AVweb Features

AVmail: March 21, 2016 »

Reader Eric Smith takes us to task for recent comments on the "AVweb Insider" blog about appropriate chatter on the radio: "Anyone who flies on VFR weekends knows that CTAFs are awash in squealing verbal garbage, making it often impossible to announce a position or identify the cluck who's announcing every stinkin' leg of the traffic pattern or that he's taxiing to the runway at your airport so you can confiscate his microphone and return it only after he learns that the radio does not produce lift. While I agree that many pilots do not effectively communicate on a CTAF, complaining about a pilot reporting his/her position on every leg or when taxiing onto the runway is way off base. Your comments may lead pilots to believe that this is inappropriate, and it is not. I'd rather have frequent reporting rather than have a plane magically appear on a one-mile final or report he's now taking off when I am half a mile from the threshold. Take a look at the AIM -- Table 4-1-1 (SUMMARY OF RECOMMENDED COMMUNICATION PROCEDURES), which says reporting before taxi, and on downwind, base and final are all appropriate. If done properly, frequent reporting beats the alternative." Click through to read other letters from AVweb readers. More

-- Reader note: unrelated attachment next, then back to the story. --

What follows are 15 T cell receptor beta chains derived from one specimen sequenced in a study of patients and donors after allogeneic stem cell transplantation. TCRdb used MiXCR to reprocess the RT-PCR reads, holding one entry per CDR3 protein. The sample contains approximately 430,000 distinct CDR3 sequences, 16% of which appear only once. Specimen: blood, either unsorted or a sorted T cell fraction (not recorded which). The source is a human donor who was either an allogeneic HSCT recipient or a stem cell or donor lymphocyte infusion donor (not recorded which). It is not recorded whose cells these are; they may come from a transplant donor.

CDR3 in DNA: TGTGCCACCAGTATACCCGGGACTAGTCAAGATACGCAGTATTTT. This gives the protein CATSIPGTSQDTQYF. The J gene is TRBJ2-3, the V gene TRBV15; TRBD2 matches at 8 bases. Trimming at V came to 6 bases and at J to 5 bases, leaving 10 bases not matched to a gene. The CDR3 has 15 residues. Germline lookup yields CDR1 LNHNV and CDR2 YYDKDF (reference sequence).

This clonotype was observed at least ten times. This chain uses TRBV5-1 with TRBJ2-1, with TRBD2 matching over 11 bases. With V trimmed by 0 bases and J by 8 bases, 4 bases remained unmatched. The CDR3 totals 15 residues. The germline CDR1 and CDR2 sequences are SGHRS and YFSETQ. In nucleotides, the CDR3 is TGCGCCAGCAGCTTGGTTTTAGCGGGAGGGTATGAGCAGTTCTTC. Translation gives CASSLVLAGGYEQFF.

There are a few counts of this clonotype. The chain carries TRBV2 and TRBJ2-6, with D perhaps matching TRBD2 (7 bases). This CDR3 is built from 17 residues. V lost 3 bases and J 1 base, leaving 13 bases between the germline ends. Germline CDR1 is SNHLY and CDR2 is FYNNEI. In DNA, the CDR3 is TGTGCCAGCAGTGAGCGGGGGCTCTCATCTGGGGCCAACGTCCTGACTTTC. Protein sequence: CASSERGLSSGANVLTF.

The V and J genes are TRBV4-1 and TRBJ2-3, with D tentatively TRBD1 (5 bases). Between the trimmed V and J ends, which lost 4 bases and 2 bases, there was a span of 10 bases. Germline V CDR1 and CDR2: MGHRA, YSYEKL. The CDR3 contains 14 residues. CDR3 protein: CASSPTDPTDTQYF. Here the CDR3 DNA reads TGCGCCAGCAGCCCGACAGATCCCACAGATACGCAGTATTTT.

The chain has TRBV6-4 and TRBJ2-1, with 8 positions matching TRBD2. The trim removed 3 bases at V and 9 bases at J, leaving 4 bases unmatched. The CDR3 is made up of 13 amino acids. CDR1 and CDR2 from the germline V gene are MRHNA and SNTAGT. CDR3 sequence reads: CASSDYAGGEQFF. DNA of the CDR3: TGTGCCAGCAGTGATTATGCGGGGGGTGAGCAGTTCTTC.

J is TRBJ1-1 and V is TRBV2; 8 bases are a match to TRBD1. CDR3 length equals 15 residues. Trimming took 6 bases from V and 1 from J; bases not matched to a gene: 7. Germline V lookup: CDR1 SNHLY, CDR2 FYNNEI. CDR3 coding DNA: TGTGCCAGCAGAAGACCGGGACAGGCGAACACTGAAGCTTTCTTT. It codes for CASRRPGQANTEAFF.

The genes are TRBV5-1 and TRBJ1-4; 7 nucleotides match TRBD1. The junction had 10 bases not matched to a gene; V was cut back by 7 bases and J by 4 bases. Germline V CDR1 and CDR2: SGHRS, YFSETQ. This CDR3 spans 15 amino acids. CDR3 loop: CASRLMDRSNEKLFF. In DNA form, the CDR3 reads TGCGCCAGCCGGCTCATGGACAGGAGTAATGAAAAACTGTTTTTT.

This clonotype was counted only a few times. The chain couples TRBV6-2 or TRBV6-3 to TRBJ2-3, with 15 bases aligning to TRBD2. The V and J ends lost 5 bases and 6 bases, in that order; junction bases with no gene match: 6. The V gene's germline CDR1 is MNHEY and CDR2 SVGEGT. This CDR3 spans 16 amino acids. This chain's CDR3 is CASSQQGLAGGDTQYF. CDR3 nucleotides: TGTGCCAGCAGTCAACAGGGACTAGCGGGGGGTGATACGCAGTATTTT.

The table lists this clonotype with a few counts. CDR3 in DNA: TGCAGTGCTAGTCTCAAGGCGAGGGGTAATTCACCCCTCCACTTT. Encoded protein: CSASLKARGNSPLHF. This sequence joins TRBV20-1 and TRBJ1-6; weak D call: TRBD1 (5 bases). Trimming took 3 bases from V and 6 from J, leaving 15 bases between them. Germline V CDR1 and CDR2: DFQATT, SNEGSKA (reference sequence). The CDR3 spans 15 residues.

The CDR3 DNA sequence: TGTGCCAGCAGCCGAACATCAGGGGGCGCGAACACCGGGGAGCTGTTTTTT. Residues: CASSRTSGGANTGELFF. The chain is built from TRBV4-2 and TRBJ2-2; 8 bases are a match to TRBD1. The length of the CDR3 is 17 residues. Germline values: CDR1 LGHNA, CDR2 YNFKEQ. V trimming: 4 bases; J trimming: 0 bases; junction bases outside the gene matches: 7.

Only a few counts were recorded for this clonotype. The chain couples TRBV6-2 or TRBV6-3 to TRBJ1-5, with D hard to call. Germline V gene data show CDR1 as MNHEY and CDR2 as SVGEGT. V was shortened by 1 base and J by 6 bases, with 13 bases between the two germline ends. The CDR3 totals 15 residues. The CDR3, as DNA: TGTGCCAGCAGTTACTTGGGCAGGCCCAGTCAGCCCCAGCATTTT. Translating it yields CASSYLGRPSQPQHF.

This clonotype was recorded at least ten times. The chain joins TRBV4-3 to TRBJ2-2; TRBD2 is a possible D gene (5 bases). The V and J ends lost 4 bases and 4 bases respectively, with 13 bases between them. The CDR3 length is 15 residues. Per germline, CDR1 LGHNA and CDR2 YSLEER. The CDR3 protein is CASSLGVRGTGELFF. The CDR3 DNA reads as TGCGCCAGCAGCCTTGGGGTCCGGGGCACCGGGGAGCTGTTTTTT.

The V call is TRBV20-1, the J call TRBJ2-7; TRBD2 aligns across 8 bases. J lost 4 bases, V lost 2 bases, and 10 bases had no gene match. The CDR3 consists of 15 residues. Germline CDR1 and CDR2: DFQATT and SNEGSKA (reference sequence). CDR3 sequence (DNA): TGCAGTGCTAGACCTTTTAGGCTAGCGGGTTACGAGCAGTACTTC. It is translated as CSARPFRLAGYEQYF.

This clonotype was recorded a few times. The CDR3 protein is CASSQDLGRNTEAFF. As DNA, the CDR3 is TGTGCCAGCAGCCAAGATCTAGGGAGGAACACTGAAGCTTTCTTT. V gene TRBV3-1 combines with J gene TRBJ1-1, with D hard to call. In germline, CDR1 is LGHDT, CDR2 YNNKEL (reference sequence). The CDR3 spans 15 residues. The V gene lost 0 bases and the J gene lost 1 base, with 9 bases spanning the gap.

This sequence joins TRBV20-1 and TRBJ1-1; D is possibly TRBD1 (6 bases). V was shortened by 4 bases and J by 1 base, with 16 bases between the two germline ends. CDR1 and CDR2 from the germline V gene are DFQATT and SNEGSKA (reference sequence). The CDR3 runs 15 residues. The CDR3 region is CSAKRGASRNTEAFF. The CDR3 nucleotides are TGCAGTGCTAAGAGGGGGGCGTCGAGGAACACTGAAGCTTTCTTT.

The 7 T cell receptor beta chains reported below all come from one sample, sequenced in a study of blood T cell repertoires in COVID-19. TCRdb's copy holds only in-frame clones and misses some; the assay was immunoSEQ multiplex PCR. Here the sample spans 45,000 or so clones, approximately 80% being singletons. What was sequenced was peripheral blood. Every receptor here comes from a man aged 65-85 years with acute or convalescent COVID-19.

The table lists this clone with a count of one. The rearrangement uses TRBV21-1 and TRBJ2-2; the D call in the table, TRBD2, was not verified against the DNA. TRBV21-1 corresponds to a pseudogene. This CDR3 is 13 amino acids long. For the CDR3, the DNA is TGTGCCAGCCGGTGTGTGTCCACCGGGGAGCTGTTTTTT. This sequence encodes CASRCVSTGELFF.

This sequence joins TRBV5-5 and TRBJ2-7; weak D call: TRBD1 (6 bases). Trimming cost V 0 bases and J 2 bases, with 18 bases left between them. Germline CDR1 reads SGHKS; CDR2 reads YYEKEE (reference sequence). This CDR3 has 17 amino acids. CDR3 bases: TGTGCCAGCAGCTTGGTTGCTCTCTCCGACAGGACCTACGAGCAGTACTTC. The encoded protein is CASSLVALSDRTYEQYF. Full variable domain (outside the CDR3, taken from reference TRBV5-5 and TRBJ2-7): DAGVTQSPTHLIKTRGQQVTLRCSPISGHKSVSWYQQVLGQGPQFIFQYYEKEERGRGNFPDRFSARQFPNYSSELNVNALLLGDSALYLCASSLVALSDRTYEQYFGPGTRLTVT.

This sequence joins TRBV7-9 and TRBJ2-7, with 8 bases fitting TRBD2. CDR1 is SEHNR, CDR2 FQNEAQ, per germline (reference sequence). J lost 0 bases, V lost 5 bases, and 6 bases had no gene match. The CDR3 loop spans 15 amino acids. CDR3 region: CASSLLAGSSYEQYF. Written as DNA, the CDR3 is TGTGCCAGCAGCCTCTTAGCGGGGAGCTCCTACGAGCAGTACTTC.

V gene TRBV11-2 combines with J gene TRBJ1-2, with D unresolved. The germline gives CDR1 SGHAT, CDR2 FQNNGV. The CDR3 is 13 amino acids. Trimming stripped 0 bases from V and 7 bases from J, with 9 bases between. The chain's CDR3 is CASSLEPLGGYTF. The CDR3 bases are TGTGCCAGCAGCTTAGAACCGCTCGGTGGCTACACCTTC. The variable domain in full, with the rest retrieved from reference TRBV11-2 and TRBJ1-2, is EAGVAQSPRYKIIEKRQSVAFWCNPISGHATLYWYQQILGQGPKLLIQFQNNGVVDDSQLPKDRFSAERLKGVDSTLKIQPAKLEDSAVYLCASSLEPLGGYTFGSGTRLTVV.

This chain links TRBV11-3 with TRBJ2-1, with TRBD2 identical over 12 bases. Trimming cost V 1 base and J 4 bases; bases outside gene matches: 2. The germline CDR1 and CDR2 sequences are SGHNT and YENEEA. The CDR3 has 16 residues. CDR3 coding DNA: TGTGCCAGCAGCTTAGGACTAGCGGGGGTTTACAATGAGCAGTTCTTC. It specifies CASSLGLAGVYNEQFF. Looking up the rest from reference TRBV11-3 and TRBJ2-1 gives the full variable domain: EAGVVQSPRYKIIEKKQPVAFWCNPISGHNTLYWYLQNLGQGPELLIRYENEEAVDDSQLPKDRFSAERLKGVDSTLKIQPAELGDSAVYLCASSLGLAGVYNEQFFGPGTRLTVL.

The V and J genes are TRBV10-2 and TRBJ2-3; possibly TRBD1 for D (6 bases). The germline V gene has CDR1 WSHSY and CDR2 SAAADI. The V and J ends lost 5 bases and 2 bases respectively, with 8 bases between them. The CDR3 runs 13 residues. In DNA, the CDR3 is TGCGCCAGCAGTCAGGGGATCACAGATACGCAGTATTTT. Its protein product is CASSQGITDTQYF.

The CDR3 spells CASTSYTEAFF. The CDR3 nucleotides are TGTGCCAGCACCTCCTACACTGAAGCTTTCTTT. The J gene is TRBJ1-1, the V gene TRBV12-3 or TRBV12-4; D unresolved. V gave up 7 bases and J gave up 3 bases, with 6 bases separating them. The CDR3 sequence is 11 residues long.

Turbulence V-Speeds »

Structural failure accidents, often from getting too friendly with thunderstorms, kill both people and what little good press GA is able to garner. In the last decade, 50 accidents—about 10 per cent of all accidents—were due to in-flight structural failure. Worse, even with better weather data in flight, these accidents aren't going away. More

Kermit Weeks Hangar: The EAA's Home Shop »

The Experimental Aircraft Association's Kermit Weeks Hangar is just down the road from the EAA AirVenture Museum in Oshkosh, Wisconsin. While the museum is the public face of EAA, the Weeks Hangar is where the action is. In the most basic sense, it's a maintenance and restoration facility. But that's a bit like calling the Grand Canyon a hole in the ground. More

Buzz Jobs: A Frank Discussion »

It's time to start talking openly about low flying. It's time to drag the subject into the open because it's something virtually every pilot wants to do. And if there's one thing that has been proven time and time again in aviation, when a pilot tries something new for the first time without having either thought long and hard about it or taken some dual, the odds are staggeringly high that he's not going to do it very well. More

Short and Soft-Field Takeoffs »

Short-field landings are all about using excellent technique to get your airplane into a tight spot. That same technique, however, can put you in an even tighter spot when it's time to leave. More